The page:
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It's nothing short of a miracle. After being buried 35 feet under snow for five long days in the forbidding glacial heights of Siachen, Lance-Naik Hanumanthappa Koppad was wheeled into the ICU of the Army (Research & Referral) Hospital on Tuesday morning.
His medical report is not too rosy as of now, with the next 24 to 48 hours being critical for the comatose soldier who was rescued on Monday night. But everyone is praying that he turns the corner after showing grit and strong willpower to survive under tonnes of snow and crystallised blue ice amid temperatu res ranging between -30 and -50 °C.
Hanumanthappa, 33, named after Lord Hanuman doggedly clung to life when almost all had lost hope. He survived in an air pocket when the massive ice-wall, measuring almost a km wide and 800 metres tall, came crashing down on the ill-fated Sonam Post, located at an altitude of 19,600 feet in the Northern Siachen Glacier, on February 3 morning.
Hanumanthappa and his nine colleagues from the 19 Madras Regiment -whose bodies have been extricated -had no chance to escape.It's not yet known whether he clawed out an air pocket for himself, as all soldiers who undergo high-altitude mountain warfare training are trained to do, or if sheer providence helped create one for him.
Rescue teams of over 150 soldiers, imbued with the warrior ethos of never leaving a comrade bei hind, were aided by several t sniffer dogs, especially two named Dot and Misha who played a stellar role in the operation. They were also armed with specialised t equipment flown in from other areas. “Army and IAF helicopters and aircraft flew over 200 sorties to rush earth-penel trating radars (which can detect metallic objects and heat signatures at 20-metre depth), radio signal detectors, deep search metal detectors, heavy ce-cutters, digging and bor ng equipment to the area,“ said an officer.
“But even if he was lucky , it requires tremendous mental robustness to survive in such conditions for over five days... I have not witnessed such a thing before,“ said a senior officer who has served in he Siachen Glacier-Saltoro Ridge region.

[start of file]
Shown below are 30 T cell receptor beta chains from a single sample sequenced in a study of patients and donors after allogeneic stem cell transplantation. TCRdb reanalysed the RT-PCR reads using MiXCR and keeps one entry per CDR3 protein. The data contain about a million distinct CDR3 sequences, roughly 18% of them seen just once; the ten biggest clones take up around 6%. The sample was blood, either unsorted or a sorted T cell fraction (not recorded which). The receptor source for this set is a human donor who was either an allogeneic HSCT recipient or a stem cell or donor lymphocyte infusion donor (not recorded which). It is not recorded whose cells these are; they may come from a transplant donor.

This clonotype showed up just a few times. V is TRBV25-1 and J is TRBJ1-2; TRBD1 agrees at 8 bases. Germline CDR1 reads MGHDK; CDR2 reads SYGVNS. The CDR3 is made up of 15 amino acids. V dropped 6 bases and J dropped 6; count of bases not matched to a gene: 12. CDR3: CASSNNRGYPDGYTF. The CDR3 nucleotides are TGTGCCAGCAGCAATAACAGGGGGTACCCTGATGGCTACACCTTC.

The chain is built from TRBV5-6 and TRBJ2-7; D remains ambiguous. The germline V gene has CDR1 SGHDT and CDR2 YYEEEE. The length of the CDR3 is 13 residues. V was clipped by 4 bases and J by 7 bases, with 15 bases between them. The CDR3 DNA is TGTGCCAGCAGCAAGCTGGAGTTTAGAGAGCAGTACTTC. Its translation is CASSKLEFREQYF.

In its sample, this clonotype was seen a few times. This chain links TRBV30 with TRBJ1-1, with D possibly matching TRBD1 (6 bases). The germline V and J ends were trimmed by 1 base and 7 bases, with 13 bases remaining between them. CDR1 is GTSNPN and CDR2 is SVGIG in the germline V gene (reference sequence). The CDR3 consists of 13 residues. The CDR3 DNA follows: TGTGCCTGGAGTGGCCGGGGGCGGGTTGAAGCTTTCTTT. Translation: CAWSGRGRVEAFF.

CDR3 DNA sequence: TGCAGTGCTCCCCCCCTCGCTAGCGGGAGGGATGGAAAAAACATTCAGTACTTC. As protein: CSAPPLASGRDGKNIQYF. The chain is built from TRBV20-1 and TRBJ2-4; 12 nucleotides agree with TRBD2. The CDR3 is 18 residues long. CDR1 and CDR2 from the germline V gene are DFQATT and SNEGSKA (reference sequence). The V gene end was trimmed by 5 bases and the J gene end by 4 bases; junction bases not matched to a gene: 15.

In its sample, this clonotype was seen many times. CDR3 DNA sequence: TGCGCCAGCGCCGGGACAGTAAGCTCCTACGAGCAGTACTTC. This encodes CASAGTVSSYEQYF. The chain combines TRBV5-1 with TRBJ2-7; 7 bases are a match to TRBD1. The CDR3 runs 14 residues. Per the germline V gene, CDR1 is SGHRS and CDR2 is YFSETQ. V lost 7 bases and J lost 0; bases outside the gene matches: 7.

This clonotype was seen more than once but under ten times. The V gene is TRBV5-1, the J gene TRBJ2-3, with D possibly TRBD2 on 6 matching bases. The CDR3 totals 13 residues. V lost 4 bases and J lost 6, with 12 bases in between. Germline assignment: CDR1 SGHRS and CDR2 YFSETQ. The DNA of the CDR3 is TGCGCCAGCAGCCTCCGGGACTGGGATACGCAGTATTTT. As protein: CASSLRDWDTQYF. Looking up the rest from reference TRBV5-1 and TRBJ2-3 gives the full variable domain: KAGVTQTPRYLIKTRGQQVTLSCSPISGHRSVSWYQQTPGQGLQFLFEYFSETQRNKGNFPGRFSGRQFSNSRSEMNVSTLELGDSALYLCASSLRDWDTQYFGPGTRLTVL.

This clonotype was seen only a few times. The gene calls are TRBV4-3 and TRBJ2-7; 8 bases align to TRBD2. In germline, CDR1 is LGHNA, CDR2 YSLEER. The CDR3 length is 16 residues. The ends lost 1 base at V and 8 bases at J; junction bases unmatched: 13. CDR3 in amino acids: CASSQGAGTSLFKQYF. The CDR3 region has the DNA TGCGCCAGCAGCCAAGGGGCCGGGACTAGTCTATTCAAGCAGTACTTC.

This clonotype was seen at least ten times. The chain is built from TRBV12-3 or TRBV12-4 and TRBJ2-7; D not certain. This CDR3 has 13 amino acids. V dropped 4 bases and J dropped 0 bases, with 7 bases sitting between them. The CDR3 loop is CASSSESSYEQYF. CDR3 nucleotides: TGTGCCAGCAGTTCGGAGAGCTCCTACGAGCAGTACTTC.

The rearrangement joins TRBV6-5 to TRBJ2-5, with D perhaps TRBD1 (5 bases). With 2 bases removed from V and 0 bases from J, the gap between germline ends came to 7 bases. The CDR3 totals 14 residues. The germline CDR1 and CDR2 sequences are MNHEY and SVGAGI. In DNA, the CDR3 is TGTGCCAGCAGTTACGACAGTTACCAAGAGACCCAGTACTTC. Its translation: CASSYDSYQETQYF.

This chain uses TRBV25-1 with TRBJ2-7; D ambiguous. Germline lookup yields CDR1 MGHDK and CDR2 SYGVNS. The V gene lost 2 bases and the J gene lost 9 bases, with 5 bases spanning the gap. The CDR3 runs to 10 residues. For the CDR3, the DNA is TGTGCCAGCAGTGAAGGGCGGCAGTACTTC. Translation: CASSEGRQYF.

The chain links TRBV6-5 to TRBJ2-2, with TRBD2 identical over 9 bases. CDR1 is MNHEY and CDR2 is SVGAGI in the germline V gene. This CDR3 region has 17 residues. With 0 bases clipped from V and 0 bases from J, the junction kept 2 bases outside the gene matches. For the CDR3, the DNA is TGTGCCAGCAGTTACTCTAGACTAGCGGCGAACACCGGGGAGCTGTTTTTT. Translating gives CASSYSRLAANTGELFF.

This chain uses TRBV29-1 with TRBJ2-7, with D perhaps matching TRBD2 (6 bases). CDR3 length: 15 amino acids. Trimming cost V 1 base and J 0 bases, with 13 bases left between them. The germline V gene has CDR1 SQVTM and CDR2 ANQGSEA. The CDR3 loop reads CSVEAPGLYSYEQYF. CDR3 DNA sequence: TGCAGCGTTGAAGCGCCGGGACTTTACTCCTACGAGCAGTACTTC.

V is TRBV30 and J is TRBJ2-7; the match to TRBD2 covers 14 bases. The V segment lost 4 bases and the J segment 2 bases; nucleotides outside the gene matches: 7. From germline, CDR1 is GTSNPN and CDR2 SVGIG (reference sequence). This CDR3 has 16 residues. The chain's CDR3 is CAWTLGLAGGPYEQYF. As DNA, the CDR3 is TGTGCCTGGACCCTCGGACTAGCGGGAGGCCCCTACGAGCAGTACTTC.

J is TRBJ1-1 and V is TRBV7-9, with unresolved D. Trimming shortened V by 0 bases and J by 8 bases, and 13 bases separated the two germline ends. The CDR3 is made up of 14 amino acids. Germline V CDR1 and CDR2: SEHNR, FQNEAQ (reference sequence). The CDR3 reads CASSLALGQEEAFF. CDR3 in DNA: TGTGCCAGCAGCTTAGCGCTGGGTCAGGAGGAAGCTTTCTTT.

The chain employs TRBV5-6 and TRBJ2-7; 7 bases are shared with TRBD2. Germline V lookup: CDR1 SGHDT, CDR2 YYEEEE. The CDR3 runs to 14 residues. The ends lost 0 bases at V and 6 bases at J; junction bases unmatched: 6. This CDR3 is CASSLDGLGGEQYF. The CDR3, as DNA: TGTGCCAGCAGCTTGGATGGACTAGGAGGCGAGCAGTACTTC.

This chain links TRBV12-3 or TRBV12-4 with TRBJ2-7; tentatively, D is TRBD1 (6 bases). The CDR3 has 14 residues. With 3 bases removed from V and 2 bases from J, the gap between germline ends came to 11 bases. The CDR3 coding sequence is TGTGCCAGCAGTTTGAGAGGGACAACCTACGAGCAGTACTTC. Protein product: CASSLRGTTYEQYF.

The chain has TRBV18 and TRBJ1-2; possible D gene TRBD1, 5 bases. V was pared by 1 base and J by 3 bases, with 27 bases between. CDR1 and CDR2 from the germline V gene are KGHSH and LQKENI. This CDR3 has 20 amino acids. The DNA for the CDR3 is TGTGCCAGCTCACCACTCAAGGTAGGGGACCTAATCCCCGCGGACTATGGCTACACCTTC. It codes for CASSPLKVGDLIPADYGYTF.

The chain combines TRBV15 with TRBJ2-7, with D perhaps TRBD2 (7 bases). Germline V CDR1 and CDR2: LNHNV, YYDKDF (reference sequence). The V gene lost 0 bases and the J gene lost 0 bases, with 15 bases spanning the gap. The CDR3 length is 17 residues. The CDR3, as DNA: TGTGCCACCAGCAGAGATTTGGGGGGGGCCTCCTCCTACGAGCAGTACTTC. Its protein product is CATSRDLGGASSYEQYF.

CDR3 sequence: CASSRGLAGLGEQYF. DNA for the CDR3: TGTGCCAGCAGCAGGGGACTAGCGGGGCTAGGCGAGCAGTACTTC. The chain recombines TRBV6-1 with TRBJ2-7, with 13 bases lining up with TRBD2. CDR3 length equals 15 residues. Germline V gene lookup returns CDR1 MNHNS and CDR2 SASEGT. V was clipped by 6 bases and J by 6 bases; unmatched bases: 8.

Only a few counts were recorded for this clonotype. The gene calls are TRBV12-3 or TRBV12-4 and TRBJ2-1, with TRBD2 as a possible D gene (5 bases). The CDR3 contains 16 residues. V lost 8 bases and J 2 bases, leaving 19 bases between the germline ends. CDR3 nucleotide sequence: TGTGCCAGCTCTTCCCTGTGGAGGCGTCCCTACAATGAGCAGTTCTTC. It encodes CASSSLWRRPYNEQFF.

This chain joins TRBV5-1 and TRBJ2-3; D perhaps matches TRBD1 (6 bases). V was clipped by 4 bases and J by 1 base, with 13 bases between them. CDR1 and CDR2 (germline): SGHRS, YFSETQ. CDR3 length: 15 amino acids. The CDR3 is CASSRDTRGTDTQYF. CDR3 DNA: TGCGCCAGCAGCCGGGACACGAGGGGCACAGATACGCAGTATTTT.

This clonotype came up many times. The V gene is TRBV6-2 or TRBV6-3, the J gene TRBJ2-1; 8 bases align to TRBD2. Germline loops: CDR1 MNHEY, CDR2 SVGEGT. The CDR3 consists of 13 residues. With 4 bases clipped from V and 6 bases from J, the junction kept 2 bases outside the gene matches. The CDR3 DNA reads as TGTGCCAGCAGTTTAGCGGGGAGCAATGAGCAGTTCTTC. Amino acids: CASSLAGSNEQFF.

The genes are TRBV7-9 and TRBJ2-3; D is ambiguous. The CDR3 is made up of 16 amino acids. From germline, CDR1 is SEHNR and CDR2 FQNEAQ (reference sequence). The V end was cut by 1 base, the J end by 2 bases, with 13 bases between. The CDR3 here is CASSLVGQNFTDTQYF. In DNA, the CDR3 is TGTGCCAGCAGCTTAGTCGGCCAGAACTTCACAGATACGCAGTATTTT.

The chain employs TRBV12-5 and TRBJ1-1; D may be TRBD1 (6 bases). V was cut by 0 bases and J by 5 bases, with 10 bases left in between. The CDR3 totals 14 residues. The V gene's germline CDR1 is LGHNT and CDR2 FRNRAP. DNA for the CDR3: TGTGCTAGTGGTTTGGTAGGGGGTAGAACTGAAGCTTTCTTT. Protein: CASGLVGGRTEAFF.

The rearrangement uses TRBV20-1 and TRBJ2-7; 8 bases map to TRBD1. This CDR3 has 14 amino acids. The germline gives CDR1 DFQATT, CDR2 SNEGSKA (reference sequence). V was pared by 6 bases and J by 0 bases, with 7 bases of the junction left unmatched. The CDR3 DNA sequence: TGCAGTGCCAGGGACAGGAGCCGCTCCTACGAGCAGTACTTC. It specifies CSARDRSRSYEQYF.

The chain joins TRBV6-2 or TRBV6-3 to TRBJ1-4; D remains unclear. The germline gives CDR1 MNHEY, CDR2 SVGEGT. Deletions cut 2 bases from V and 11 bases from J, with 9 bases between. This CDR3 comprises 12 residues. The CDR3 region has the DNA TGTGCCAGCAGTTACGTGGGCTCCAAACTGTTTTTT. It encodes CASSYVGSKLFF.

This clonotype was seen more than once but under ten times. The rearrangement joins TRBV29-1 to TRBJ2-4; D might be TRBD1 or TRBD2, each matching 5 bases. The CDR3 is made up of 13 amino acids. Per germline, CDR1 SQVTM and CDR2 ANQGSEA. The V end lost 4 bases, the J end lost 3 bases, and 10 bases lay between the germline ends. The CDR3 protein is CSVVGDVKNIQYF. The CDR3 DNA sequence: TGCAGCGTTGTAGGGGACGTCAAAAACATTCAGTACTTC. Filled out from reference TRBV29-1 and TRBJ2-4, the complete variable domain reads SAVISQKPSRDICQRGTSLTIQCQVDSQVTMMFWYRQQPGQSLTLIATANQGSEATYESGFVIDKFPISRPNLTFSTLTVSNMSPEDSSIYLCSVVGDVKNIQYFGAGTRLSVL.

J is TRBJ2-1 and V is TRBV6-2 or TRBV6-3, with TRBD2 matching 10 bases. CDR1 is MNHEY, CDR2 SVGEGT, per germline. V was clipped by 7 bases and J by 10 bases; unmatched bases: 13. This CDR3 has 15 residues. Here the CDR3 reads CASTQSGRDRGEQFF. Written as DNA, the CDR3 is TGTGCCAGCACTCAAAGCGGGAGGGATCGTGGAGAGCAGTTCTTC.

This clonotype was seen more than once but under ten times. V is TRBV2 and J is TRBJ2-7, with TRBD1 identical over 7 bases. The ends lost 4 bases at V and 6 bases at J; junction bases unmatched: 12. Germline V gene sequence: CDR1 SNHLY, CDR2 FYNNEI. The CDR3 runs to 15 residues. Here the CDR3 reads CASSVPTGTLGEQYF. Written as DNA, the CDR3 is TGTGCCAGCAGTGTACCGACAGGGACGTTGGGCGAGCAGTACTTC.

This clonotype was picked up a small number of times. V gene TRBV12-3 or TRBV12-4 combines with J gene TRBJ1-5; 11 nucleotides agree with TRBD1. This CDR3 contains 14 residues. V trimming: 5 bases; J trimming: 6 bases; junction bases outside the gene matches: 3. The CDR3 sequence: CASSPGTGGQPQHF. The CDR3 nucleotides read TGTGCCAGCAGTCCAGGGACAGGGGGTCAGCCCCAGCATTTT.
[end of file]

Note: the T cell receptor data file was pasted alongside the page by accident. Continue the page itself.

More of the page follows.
By the second day after the accident, the Army too was osing confidence of rescuing any of the 10 trapped soldiers alive. But its specialized rescue teams with troops from 19 Madras, Ladakh Scouts and the Siachen Battle School continued to soldier on, braving the harsh terrain, poor visibility and blizzards as well as the severe limits on human endurance to undertake strenuous physical activity at those heights.
It was finally around 7.30 pm on Monday , after days of fruitless search and dashed hopes, that the rescue teams were able to pinpoint the spot where the 10 soldiers were buried with the help of the sniffer dogs and radars. To their surprise, while extricating the bodies, they found that Hanumanthappa still had a “weak pulse“. Hanumanthappa was put inside the live-saving Hapo (high-altitude pulmonary oedema) bag-like cylinder, carried by Army rescue teams in the region since it increases the atmospheric pressure around a patient to simulate descent in altitude, and an oxygen tent. “He opened his eyes around 10.30 pm, which gave us a glimmer of hope,“ said the officer.
By around 9 am on Tuesday, an Army Dhruv advanced light helicopter had winched up the unconscious soldier from the Sonam Post.
originally posted by: Brotherman
What makes this place such a key place to put personnel? Cold weather survival school, military science and research? I'm curious? So tragic too, its good to hear someone survived.